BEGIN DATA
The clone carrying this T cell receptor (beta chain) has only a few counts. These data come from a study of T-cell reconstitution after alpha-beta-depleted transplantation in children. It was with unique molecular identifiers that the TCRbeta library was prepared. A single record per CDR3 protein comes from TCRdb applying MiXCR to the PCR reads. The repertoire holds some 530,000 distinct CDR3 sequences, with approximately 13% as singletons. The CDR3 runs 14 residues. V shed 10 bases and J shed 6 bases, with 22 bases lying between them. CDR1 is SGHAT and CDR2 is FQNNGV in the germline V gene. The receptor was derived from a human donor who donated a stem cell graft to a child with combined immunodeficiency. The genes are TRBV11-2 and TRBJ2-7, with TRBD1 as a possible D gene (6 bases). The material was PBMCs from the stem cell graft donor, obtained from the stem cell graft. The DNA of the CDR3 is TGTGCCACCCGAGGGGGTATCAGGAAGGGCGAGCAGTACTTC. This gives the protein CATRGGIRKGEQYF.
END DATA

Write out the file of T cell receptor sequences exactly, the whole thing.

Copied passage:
The clone carrying this T cell receptor (beta chain) has only a few counts. These data come from a study of T-cell reconstitution after alpha-beta-depleted transplantation in children. It was with unique molecular identifiers that the TCRbeta library was prepared. A single record per CDR3 protein comes from TCRdb applying MiXCR to the PCR reads. The repertoire holds some 530,000 distinct CDR3 sequences, with approximately 13% as singletons. The CDR3 runs 14 residues. V shed 10 bases and J shed 6 bases, with 22 bases lying between them. CDR1 is SGHAT and CDR2 is FQNNGV in the germline V gene. The receptor was derived from a human donor who donated a stem cell graft to a child with combined immunodeficiency. The genes are TRBV11-2 and TRBJ2-7, with TRBD1 as a possible D gene (6 bases). The material was PBMCs from the stem cell graft donor, obtained from the stem cell graft. The DNA of the CDR3 is TGTGCCACCCGAGGGGGTATCAGGAAGGGCGAGCAGTACTTC. This gives the protein CATRGGIRKGEQYF.